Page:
While you’re here, enjoy this interview with Jean Valin on AI in marketing and PR.
The coming five years will see a sweeping shift in how businesses prioritize and process activities and tasks. Current technologies and ways of doing things will become obsolete. Ways of accessing information will change too as more businesses embrace assistants powered by artificial intelligence (AI).
Marketing automation will come to the fore, and businesses will worry less about errors as AI-powered technology takes on more of the work around calculations.
We explore some of the dramatic changes businesses can anticipate with Artur Kiulian, an expert in artificial intelligence. Artur also talks about the need to redefine education around technology, because communicating with AI devices will increase in importance, while understanding how things work won’t be as high on the priority list.
Artificial intelligence benefits to business
It’s clear that AI will fundamentally transform business. For example, an AI technology like ScenGen will be able to help businesses predict and make better decisions. ScenGen works by generating every single possible scenario for a given situation at a very high speed. ScenGen’s Walter O’Brien said: “ScenGen’s AI generates 250 years of human thinking every 90 minutes, so you can be certain that you have considered all possible scenarios for a given situation.” This sounds amazing, and the benefits must be phenomenal. Can you elaborate on how you see AI changing small to medium-sized businesses in the coming 18 to 24 months? What practical benefits can business owners anticipate?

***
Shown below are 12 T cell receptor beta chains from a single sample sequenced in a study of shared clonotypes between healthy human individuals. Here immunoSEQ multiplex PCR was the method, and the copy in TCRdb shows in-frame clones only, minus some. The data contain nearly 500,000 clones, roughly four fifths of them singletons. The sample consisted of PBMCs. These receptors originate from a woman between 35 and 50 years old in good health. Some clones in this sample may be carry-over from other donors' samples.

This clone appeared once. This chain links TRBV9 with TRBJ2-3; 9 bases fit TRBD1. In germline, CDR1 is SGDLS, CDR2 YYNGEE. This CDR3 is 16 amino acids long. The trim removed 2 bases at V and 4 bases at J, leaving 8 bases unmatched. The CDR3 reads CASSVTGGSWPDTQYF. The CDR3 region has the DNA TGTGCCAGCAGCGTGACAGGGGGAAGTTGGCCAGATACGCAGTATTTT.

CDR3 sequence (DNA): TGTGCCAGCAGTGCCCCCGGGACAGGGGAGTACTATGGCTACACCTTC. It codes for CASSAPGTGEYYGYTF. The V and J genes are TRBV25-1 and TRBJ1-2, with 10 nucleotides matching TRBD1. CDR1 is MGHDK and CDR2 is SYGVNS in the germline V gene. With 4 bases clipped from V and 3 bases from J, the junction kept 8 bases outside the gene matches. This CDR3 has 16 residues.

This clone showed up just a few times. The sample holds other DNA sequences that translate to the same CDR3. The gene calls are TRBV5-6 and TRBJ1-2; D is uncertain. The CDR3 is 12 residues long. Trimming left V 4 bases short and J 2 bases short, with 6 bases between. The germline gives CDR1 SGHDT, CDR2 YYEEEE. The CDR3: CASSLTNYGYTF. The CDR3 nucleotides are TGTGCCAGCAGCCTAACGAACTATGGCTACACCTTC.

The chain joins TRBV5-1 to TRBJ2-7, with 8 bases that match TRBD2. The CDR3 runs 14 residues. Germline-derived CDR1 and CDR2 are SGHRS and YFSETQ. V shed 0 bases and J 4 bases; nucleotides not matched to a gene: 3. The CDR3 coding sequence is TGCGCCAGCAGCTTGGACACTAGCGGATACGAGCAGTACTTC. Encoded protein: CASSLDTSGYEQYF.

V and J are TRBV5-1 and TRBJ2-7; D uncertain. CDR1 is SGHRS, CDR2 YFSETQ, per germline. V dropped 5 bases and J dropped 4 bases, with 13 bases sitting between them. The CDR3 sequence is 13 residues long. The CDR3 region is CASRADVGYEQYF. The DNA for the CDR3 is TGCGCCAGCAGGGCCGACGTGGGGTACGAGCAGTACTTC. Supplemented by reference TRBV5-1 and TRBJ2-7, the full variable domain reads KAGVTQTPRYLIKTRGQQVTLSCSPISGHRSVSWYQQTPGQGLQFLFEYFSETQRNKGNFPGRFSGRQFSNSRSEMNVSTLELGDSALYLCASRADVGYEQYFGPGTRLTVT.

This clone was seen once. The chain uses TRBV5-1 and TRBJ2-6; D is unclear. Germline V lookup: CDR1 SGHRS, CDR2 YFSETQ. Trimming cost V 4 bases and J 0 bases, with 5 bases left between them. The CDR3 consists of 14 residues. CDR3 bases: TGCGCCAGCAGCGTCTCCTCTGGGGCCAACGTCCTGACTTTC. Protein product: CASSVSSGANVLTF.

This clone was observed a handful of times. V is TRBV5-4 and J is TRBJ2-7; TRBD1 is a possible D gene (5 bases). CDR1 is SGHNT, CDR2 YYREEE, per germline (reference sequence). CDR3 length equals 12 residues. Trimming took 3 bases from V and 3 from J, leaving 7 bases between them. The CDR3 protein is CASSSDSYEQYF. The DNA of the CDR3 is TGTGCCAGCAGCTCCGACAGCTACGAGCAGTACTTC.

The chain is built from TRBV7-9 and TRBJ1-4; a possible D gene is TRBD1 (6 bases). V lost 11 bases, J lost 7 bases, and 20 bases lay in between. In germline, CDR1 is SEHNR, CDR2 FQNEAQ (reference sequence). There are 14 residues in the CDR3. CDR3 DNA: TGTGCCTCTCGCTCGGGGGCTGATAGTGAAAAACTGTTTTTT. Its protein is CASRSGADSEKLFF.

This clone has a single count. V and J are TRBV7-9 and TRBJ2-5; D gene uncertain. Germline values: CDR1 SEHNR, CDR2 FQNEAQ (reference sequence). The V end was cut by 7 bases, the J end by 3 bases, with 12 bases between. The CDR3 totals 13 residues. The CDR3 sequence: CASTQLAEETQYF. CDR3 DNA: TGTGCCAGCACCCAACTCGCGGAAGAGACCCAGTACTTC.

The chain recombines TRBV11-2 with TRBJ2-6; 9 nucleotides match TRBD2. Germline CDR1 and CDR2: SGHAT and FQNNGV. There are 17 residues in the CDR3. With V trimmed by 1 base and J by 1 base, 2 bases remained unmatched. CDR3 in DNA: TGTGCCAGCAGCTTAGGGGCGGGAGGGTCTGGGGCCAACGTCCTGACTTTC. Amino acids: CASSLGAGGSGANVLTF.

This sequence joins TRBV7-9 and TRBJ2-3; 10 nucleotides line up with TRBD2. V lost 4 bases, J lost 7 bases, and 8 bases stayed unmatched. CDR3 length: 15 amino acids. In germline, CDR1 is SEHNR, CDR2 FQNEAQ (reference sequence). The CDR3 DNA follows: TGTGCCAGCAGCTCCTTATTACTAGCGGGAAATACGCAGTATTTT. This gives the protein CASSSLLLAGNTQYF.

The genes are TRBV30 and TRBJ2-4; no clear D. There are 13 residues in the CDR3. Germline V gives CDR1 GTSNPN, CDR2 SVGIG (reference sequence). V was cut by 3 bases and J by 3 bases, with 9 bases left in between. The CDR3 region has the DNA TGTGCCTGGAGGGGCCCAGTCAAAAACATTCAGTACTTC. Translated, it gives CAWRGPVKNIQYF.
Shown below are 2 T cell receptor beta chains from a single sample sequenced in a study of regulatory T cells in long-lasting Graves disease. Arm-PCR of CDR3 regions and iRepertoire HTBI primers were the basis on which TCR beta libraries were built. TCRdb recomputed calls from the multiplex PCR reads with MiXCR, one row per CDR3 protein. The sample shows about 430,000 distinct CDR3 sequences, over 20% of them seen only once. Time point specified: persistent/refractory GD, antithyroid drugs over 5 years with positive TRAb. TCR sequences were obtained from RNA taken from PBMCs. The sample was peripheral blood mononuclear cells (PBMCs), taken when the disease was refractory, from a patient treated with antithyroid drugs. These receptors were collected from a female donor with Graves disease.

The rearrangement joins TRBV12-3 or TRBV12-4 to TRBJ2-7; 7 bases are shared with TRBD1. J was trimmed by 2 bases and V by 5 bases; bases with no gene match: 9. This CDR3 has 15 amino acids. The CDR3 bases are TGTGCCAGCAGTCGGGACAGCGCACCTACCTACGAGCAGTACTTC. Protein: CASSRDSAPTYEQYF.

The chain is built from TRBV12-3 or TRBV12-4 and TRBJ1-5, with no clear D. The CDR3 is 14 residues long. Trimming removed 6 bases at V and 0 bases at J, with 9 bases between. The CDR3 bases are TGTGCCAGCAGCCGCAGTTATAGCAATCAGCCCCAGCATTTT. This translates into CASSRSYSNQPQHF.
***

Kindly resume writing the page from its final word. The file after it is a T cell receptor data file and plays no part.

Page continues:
More and more companies are already benefiting from AI and machine learning without knowing it. And I think that’s the right approach, since you don’t have to worry about complex technologies and how they work – you should just get the value from it. Though realizing why some solutions are better is super important, especially in 2017 when everything comes with AI inside.
I can definitely say that small to medium-sized businesses will adopt automation software to simplify the workflow.
We are already seeing lots of companies using all sorts of apps to make their routines less painful. And most disruptive will be the mainstream application of marketing automation.
There will be things like automatically generated content, automated content distribution using machine learning, customer service bots powered by AI and lots of other small parts of the big picture that already started to transform the workplace.
How will machine learning affect our working lives in the next few years, particularly those of entrepreneurs or small businesses?